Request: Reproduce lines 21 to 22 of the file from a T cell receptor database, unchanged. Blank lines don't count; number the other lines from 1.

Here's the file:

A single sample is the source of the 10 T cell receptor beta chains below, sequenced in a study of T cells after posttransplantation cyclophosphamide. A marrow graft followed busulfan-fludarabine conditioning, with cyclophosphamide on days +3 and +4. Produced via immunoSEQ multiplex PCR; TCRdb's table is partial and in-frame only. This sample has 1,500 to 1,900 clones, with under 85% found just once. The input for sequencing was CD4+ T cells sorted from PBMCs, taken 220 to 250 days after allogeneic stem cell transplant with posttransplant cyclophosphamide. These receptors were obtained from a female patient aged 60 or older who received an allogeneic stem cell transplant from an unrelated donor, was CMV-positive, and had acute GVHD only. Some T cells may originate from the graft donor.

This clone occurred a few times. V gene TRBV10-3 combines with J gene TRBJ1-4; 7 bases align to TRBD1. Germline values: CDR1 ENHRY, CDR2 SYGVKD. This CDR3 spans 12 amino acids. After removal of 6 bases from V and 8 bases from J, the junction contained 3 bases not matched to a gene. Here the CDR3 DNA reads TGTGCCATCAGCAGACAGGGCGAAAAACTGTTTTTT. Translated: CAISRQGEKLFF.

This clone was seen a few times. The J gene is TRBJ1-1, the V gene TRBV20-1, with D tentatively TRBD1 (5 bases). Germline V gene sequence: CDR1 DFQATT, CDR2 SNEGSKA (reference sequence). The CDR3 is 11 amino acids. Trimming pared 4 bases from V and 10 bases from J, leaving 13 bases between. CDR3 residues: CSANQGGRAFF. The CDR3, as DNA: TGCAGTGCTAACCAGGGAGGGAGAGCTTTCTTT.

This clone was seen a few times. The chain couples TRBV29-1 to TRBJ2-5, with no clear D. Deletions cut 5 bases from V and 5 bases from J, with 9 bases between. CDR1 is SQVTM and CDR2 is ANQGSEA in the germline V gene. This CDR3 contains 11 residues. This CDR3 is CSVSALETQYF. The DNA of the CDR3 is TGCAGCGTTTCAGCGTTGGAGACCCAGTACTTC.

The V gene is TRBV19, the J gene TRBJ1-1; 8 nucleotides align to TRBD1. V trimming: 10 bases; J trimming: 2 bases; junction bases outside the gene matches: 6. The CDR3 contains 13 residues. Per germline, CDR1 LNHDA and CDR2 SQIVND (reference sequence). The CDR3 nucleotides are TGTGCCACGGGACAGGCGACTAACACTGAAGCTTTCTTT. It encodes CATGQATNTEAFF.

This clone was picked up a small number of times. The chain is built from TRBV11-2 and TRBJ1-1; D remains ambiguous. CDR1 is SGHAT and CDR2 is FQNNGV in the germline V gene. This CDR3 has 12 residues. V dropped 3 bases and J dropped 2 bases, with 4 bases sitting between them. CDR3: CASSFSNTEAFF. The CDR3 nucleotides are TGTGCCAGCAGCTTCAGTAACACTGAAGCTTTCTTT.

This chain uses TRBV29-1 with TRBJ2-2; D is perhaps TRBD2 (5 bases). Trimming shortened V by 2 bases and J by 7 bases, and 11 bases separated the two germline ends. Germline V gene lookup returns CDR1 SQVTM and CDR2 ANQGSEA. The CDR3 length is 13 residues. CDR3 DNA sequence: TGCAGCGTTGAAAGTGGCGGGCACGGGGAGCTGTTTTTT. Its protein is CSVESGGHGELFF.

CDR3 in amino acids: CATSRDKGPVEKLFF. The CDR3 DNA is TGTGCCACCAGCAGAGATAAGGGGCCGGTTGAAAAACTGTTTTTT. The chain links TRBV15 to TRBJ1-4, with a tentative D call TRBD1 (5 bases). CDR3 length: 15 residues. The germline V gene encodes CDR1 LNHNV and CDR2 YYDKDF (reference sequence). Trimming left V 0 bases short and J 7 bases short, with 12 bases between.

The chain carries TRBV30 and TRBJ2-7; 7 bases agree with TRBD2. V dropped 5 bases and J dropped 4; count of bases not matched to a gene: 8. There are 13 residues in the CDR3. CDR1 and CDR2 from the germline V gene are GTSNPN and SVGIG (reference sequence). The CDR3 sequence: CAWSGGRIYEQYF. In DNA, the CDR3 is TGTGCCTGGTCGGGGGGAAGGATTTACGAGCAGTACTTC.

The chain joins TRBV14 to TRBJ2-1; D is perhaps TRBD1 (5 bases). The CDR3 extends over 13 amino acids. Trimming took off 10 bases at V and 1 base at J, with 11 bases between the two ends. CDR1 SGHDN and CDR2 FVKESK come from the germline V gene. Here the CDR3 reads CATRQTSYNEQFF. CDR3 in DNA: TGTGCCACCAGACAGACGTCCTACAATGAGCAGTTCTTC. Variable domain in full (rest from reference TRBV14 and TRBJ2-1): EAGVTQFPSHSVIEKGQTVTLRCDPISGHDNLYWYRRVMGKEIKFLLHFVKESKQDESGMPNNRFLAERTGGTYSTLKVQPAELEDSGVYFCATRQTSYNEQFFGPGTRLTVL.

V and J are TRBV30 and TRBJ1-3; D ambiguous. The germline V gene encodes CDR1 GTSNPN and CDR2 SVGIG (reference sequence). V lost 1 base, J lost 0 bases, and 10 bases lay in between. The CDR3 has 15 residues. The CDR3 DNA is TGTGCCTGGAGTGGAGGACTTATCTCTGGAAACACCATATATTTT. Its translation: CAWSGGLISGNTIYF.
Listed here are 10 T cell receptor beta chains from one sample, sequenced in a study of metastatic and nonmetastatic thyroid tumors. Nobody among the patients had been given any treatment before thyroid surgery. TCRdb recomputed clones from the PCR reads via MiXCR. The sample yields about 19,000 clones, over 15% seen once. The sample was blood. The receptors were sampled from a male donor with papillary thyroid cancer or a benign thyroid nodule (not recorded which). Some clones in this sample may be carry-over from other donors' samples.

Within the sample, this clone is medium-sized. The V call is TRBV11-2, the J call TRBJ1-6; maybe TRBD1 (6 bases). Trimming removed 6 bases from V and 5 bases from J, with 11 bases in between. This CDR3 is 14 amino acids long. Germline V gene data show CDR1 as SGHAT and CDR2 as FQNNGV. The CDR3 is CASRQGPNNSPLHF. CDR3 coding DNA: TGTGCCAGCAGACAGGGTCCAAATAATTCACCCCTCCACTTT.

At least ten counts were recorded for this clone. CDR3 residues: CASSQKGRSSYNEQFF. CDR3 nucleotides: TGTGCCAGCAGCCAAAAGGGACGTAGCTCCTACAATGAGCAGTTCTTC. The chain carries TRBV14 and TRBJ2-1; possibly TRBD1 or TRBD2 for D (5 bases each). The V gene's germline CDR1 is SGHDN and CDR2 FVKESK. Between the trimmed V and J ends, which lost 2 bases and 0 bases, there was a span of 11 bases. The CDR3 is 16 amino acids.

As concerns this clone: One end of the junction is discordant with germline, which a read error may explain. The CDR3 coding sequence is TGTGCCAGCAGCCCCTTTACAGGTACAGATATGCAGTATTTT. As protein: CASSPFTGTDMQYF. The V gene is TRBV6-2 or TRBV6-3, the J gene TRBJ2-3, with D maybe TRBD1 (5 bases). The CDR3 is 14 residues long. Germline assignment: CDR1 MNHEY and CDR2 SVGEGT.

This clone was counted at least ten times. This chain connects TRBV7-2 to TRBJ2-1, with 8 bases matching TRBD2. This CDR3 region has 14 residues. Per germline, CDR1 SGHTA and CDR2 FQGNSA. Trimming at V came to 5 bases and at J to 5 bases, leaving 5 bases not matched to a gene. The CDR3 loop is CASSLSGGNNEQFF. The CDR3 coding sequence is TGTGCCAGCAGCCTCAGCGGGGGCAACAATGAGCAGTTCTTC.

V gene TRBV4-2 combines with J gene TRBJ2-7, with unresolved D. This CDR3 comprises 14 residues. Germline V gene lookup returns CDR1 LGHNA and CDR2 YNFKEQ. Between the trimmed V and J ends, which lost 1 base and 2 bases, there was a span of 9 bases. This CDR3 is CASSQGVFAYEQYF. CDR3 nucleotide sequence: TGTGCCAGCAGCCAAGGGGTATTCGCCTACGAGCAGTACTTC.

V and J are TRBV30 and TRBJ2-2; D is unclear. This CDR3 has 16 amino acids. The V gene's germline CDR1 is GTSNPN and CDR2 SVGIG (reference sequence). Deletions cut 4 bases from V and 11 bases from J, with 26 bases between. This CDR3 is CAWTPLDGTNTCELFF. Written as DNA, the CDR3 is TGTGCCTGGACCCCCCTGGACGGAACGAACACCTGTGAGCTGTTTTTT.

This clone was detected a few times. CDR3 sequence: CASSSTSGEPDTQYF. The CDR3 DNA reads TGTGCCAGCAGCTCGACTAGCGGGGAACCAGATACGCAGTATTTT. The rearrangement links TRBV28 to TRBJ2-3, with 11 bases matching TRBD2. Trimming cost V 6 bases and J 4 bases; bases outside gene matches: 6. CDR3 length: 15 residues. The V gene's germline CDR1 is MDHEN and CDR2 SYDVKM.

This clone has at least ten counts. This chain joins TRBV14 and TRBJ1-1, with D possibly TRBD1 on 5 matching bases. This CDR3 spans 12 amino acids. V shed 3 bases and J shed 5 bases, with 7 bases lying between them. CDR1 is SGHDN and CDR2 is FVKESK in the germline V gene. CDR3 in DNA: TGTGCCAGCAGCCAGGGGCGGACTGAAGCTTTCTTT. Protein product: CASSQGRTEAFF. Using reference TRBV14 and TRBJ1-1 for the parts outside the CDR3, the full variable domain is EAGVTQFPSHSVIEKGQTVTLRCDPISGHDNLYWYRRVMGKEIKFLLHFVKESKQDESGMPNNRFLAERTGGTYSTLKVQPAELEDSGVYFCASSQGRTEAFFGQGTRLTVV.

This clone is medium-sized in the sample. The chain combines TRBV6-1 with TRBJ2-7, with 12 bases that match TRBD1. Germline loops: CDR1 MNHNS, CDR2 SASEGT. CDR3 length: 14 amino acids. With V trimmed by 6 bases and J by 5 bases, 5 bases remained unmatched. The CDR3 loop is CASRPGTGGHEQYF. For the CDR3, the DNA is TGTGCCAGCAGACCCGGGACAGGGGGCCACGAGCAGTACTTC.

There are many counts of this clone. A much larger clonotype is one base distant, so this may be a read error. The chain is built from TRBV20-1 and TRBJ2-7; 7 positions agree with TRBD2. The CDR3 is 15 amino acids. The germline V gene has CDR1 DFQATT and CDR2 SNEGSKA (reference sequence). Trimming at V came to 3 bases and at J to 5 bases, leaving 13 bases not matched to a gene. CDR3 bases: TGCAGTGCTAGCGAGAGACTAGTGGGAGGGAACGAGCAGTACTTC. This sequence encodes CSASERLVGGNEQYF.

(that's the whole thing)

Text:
This clone is medium-sized in the sample. The chain combines TRBV6-1 with TRBJ2-7, with 12 bases that match TRBD1. Germline loops: CDR1 MNHNS, CDR2 SASEGT. CDR3 length: 14 amino acids. With V trimmed by 6 bases and J by 5 bases, 5 bases remained unmatched. The CDR3 loop is CASRPGTGGHEQYF. For the CDR3, the DNA is TGTGCCAGCAGACCCGGGACAGGGGGCCACGAGCAGTACTTC.

There are many counts of this clone. A much larger clonotype is one base distant, so this may be a read error. The chain is built from TRBV20-1 and TRBJ2-7; 7 positions agree with TRBD2. The CDR3 is 15 amino acids. The germline V gene has CDR1 DFQATT and CDR2 SNEGSKA (reference sequence). Trimming at V came to 3 bases and at J to 5 bases, leaving 13 bases not matched to a gene. CDR3 bases: TGCAGTGCTAGCGAGAGACTAGTGGGAGGGAACGAGCAGTACTTC. This sequence encodes CSASERLVGGNEQYF.